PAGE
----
In most tetrapods, the cervicals from C3 backwards are similar in shape, although they tend to get bigger as they approach the torso; but the first two are distinctive, so they have special names. C1 is called the atlas — easy to remember as it holds up the head, just as the titan Atlas held up the sky (not the Earth as often thought). It doesn’t really look like a vertebra at all, being ring-shaped and (in sauropods) tiny. C2 is called the axis. It looks much more like a normal vertebra, but has an odd articulation at the front, a distinctive blunt spike that the atlas sits on (it also has small prezygapophyses for the neural arch elements of the atlas–these little bits of bone are often lost in fossil skeletons). It’s smaller than the succeeding vertebrae — unlike the situation in mammals, in which the axis is ususally the largest cervical — and has a big, blade-like neural spine.
Torso and tail
The vertebral column continues back from the base of the neck, as the torso, which consists of dorsal vertebrae.
In the region of the hips, several vertebrae fuse together: this is true to some extent in most or all tetrapods, but in many groups it’s only two or three vertebrae that fuse, whereas in sauropods (and most dinosaurs) it’s four or more. This set of fused vertebrae is the sacrum, and the vertebrae that make it up are the sacral vertebrae.
Behind the sacrum is the tail, which is composed of caudal vertebrae. Hanging beneath these — or, specifically, between the intervertebral joints — are transversely flattened bones called chevrons or haemopophyses. These exist in most reptiles, but have been lost in most mammals. (They do exist in wallabies, but they are a very different shape.) Developmentally the chevrons mirror the neural arch, and form a canal for the caudal aorta in the same way that the neural arch forms a canal for the spinal cord.
Just as the cervical vertebrae have cervical ribs, so the dorsal vertebrae have dorsal ribs. These are longer and more vertically oriented than the cervical ribs. The sacral vertebrae, too, have sacral ribs, but you rarely see them because in lateral view they are obscured by the ilium — as is the case here. You might, then, wonder whether the caudal vertebrae have caudal ribs, but the answer is not clear. The first few caudals, at least, do have lateral processes, but surprisingly there is no consensus about what they actually are: ribs that are fused to the vertebrae, or paraphophyses/diapophyses that are fused together. See the overview in Wilson (1999:642).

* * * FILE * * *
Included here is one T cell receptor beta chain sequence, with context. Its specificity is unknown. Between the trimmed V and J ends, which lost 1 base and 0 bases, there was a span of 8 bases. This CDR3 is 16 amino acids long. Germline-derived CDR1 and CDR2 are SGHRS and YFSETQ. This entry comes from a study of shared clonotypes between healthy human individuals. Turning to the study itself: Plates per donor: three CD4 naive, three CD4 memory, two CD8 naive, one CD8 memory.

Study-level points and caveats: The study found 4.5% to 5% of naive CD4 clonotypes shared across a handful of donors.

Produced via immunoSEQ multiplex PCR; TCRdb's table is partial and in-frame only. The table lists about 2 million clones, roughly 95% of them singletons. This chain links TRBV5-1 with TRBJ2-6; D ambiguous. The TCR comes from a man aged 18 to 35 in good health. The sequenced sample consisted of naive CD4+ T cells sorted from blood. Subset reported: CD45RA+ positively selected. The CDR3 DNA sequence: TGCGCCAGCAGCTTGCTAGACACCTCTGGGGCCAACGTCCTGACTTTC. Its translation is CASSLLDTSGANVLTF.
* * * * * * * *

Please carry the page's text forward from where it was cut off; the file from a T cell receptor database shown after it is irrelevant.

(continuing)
How can you tell where the neck ends are the torso begins? The traditional answer is that the first dorsal vertebrae is the first one with a “free” (i.e. unfused) rib, but it’s not always that clear. Although cervical ribs generally fuse to their vertebrae and dorsal ribs rarely or never do, there are plenty of exceptions — for example, the last few cervical ribs of the Mamenchisaurus hochuanensis holotype appear unfused. Also, in specimens where the cervicodorsal transition is well preserved, it’s apparent that the switch from short backward-directed cervical ribs to long downward-directed dorsal ribs may be abrupt, between adjacent vertebrae, or a gradual transition spread out over several vertebrae. Since the shoulder girdle bones don’t articulate with the torso, that clue’s also unavailable, so all in all it can be hard to nail down where the transition was. You just sort of know it when you see it.
The final axial bones are the sternal plates, which belong somewhere in the breast area. The exact placement and orientation of these bones is not agreed, and they are rarely if ever preserved in place.
Shoulder and forelimb
The bones of the shoulder are the elongate scapula, or shoulder-blade, on the side of the torso; and the coracoid, lower down wrapping round to the front. Together, these bones make up the shoulder girdle. Unlike the pelvis, the shoulder is not fused to the bones of the torso, but would have been bound to it by ligament and muscle. Because of this, the exact position of the scapula and coracoid are not known, and remain the subject of controversy. The reconstruction above shows a fairly vertical scapula; some others make it more nearly horizontal.
Where the scapula and coracoid meet, they form a hollow on the underside, called the glenoid. The head of the humerus fits in here; two parallel bones form the lower limb segment: the ulna and radius. In sauropods, the ulna is a rounded triangle in cross-section, with a hollow on the front face of the triangle which the radius fits into.